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A monster of a defensemen get his chance at the pros with the Hamilton Bulldogs. How long until he makes an impact in the NHL?
The 20-year-old, first round pick by the Canadiens in 2010 gets his chance to bring his size to the pros this season, now finished with his Junior career.
Despite missing 10 games, due to an eye injury, Tinordi lead his London Knights to an OHL championship, where they went 16-3 in the playoffs. Not known for his offense, Tinordi stepped it up with three goals and five assists and a +27 rating during the postseason.
Voting among the panel put Tinordi in the Top-10, with only one exception. The 6' 6" rearguard has slowly has inched up the list each season since it's inception in 2010.
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Strengths: For a man of his size, Tinordi has relatively decent skating speed which will improve at a pro learning level. He gets an advantage with his tremendous reach and coverage of the ice, which will be a nightmare for attacking forwards who think they are home free.
His body-checks are thunderous, and those going into the corner with him will want to move and decide quickly. He's willing to drop the gloves as well if anyone objects to his physical play.
The goaltenders in Hamilton, and eventually Montreal will be well protected with his big body protecting the net, blocking shots and keeping the opposition out of the crease.
His leadership, character and hockey pedigree will be an added bonus to his development in Hamilton this season.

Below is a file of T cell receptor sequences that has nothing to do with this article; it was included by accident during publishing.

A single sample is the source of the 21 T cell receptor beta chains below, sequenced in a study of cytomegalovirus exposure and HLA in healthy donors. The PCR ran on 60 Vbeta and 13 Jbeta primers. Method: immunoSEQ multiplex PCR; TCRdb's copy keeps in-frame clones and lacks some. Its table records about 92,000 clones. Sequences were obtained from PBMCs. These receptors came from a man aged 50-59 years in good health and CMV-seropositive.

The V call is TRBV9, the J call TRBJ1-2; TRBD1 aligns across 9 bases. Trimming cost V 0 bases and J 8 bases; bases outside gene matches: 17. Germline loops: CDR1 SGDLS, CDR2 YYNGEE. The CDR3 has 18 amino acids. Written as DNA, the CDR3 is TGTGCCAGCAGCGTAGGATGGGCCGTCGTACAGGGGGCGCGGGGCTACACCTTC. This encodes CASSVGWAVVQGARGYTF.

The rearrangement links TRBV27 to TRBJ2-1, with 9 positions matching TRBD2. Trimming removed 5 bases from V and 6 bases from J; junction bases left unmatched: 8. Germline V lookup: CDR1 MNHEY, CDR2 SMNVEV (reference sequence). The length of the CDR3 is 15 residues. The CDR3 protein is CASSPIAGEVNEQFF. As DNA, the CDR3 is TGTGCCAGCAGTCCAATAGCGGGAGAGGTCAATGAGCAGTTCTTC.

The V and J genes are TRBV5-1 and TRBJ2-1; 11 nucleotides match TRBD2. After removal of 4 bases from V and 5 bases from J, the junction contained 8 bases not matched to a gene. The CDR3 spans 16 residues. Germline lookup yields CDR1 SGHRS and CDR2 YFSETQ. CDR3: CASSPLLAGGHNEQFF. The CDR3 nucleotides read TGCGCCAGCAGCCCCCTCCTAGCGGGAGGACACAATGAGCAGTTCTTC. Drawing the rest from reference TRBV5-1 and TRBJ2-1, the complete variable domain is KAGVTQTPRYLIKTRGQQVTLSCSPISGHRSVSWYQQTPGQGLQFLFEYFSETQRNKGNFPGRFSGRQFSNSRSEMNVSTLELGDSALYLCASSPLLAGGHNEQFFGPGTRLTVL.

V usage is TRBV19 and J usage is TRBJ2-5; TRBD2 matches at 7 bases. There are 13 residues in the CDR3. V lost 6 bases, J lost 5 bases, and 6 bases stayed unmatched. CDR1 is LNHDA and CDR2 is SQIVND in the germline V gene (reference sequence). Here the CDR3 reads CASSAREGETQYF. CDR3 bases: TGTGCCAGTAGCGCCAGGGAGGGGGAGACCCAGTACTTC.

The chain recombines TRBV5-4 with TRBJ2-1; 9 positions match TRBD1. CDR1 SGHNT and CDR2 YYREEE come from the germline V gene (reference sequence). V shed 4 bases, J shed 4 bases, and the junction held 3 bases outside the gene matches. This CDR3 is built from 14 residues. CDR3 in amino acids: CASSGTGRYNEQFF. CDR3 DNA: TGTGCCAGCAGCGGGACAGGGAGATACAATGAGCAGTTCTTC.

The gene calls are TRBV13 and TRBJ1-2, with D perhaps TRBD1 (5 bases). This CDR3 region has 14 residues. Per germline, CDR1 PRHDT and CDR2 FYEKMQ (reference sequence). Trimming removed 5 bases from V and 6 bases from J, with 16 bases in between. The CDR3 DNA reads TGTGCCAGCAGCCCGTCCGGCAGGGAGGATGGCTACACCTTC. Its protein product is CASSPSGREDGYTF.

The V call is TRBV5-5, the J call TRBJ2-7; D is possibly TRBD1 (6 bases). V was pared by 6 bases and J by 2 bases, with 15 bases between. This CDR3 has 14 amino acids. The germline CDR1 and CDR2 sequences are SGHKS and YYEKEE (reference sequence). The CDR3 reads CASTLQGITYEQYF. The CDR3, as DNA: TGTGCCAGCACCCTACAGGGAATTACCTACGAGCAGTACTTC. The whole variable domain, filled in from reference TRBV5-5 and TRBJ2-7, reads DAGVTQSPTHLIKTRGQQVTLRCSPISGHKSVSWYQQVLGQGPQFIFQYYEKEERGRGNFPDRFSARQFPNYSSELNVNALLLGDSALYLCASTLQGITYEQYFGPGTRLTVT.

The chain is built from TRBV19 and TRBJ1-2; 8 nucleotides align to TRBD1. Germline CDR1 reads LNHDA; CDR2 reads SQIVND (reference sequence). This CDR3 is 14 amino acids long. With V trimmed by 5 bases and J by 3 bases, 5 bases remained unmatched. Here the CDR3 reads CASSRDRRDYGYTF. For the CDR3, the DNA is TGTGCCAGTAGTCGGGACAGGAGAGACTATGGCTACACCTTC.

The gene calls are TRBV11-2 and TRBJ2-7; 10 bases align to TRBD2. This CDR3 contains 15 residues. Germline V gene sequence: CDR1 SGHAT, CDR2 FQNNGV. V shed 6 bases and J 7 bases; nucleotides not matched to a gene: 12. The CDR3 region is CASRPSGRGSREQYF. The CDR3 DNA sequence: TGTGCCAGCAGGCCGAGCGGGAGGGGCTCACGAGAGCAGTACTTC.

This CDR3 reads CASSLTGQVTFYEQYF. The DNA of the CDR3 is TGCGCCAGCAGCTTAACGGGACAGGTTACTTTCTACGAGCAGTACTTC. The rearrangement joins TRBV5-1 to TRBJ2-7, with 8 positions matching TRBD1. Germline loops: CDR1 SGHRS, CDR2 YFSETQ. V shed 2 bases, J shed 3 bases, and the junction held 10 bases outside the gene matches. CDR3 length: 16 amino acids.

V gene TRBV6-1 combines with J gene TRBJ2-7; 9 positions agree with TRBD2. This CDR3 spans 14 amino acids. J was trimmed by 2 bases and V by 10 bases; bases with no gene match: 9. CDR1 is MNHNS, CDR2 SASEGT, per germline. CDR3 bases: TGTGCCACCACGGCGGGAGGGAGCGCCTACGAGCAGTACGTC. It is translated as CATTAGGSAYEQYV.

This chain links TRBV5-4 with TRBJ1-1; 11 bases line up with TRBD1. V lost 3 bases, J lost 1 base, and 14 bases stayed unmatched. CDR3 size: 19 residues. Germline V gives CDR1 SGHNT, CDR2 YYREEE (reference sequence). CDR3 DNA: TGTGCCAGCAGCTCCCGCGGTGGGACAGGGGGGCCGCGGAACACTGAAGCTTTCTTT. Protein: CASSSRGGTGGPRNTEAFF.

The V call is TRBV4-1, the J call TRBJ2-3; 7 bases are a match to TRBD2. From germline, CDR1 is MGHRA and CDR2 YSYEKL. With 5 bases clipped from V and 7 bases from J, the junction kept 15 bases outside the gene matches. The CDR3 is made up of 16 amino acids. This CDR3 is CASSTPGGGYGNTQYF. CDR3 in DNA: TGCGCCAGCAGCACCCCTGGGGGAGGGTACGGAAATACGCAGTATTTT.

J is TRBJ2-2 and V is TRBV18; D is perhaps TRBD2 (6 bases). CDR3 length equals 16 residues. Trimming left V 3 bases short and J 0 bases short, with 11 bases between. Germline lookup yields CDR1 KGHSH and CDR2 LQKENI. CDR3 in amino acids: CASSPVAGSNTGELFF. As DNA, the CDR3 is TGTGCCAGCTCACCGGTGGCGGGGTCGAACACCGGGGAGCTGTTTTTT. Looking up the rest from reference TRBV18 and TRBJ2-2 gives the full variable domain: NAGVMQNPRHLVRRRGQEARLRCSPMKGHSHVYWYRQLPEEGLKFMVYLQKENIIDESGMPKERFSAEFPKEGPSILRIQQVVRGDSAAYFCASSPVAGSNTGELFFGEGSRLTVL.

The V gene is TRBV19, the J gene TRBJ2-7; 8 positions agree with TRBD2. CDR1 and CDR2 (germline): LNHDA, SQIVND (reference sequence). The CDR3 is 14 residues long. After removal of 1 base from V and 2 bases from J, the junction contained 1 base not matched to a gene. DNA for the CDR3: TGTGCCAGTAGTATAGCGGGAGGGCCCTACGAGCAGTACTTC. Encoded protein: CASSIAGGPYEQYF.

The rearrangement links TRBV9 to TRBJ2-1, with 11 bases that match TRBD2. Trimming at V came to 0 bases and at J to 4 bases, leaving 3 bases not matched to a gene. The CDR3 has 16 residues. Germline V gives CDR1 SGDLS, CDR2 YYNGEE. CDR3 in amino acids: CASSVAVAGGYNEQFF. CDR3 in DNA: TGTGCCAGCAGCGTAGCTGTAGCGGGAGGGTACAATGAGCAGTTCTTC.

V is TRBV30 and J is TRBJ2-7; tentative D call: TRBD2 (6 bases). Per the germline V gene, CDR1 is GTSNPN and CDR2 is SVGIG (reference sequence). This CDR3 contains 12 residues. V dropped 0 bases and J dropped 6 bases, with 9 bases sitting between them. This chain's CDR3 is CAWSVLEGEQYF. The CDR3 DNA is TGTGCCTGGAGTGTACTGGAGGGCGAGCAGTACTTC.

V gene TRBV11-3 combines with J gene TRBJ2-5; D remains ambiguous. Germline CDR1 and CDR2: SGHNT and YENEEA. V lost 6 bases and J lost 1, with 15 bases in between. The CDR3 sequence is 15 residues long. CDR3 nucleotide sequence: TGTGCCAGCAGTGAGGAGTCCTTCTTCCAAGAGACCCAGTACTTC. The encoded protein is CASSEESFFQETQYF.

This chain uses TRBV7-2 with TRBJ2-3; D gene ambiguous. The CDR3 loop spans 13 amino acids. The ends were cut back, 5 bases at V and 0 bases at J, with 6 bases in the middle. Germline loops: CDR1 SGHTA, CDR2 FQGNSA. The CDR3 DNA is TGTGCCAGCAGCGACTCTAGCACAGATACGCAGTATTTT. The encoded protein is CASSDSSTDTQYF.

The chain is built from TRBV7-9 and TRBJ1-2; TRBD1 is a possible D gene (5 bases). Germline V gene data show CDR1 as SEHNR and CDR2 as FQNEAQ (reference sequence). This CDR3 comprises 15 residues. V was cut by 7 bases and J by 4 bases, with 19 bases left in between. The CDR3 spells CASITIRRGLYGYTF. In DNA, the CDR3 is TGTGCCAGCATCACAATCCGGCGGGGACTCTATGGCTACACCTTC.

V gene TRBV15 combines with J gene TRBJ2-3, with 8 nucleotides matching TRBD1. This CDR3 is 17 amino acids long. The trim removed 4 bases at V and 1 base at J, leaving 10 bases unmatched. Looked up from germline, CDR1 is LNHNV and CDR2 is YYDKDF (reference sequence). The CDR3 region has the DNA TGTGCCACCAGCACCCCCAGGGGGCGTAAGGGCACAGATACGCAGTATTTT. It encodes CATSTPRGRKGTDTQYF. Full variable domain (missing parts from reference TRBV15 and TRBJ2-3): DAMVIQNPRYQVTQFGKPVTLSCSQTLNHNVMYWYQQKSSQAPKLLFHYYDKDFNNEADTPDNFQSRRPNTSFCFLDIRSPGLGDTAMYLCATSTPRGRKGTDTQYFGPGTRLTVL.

Weaknesses: Tinordi brings little in terms of generating offense. Establishing the first pass out of the defensive zone showed improvement in 2011-12, and his slap shot is deemed as above average. His confidence handling the puck is a concern and decision making in the offensive zone will need improvement at the pro level.
Projection: Tinordi has all the makings of a very solid shutdown defenseman at the NHL level. He will benefit strongly in Hamilton and should see plenty of time on the penalty kill. At the NHL level, he has the serious potential as high as a second pairing rearguard, if paired with the right puck carrying partner on the blueline.
Corey Pronman was impressed enough with Tinordi's play this season, moving him up from a "below-average third pairing defender," in 2011 to "an average second-pairing defenseman who logs tough defensive minutes," this past July.
With a healthy defense corps already established in Montreal, he'll get a great opportunity to showcase himself, and work on his skating and playing in the offensive end, with the Hamilton Bulldogs for a full season.
If his play can progress as we have seen so far, the Canadiens future on defense could be e;xtremely frustrating for the opposition with Tinordi, Alexei Emelin and Josh Gorges in front of Carey Price.
Tinordi's talk with Abe Hefter, from the NHLPA Rookie Showcase, earlier this week.
More from Tinordi at the showcase, via the Hamilton Bulldogs
|#9: Danny Kristo||#8: Jarred Tinordi||#7: Brendan Gallagher|